News | May 20, 2007

Glucose Meter Could Eliminate Finger Pricks

May 21, 2007 — Reuters news service reports that a group of Chinese of scientists has developed a glucose meter that allows patients to check their sugar levels without using a finger stick.

The device, which is not named, checks glucose levels by using a weak form of infrared to penetrate the skin on the finger and monitor the blood stream. After undergoing five clinical trials, the device is said to give results with 85 percent accuracy, according to Reuters.

Officials with the national American Diabetes Association and the FDA said they didn’t know enough about the meter to comment on it.

The FDA has approved two glucose meters that do not require patients to prick their fingers: One uses a small plastic catheter inserted under the skin to collect a sample, and the other pulls small amounts of fluid from the skin to measure glucose levels.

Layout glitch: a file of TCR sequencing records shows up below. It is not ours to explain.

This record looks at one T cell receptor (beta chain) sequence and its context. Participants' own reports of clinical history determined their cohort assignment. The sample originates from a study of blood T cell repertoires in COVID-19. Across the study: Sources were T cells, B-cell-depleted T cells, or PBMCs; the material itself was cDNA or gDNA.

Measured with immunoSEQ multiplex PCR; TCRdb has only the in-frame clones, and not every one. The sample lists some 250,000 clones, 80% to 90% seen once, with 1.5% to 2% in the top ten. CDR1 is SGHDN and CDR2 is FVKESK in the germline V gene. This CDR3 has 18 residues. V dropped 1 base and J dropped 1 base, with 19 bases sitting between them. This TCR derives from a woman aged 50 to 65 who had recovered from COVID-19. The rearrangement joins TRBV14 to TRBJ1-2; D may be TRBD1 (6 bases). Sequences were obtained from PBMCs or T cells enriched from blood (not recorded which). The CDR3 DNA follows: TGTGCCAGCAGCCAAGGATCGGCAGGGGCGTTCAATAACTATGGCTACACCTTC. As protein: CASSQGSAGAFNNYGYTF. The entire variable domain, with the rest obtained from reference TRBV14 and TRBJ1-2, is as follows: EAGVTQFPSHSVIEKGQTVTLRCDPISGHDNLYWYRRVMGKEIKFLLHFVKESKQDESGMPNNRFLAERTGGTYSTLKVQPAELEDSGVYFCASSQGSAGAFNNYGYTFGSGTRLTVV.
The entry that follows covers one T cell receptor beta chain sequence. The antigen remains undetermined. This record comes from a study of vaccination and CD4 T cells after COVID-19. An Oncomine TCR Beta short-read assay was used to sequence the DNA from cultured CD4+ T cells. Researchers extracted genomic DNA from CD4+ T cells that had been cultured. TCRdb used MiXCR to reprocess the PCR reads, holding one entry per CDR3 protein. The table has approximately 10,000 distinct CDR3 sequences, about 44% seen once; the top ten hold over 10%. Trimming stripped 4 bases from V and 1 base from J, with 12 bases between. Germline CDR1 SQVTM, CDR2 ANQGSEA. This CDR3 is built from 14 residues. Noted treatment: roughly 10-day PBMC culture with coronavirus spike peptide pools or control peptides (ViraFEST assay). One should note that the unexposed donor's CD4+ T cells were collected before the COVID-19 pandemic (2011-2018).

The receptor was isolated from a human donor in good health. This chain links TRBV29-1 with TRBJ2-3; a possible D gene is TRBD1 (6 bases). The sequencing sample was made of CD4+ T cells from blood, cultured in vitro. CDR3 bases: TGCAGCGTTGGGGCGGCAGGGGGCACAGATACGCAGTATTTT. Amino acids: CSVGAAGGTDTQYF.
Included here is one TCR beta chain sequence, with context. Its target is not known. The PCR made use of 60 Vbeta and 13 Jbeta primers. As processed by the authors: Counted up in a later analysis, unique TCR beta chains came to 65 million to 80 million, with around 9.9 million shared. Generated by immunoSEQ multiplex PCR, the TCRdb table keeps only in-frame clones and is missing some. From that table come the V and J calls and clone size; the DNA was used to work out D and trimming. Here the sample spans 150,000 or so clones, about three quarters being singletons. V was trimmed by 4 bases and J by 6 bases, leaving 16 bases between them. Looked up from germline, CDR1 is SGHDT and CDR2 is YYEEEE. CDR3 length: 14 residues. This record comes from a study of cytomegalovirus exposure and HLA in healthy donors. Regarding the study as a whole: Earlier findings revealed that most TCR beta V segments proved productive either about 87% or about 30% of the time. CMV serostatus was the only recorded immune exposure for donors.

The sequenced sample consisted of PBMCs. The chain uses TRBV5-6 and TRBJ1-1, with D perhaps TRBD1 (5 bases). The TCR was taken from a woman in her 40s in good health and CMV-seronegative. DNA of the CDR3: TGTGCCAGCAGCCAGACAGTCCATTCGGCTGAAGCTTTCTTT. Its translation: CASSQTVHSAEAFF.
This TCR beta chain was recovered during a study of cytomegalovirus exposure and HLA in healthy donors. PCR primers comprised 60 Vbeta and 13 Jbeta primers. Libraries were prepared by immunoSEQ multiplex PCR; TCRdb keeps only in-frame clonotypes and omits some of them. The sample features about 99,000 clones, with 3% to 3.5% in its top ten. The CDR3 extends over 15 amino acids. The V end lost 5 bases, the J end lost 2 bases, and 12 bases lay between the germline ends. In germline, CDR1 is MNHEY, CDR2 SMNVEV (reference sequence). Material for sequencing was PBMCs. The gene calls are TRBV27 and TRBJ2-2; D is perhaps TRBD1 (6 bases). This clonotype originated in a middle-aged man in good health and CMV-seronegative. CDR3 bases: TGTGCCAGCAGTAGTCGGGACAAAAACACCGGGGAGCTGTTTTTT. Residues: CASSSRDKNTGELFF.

But both require a prescription and are not intended to replace traditional meters, according to the FDA’s Web site.

The glucose meter is not available in the U.S. and probably won’t be for a while, according to local doctors and medical staff. The positive implications for diabetics — including those admitted in critical care departments of the hospital — would make the device a welcome advance if approved by the FDA.

Doctors and medical staff said having such technology available would help treat patients, because they would be more willing to check their blood sugar levels.

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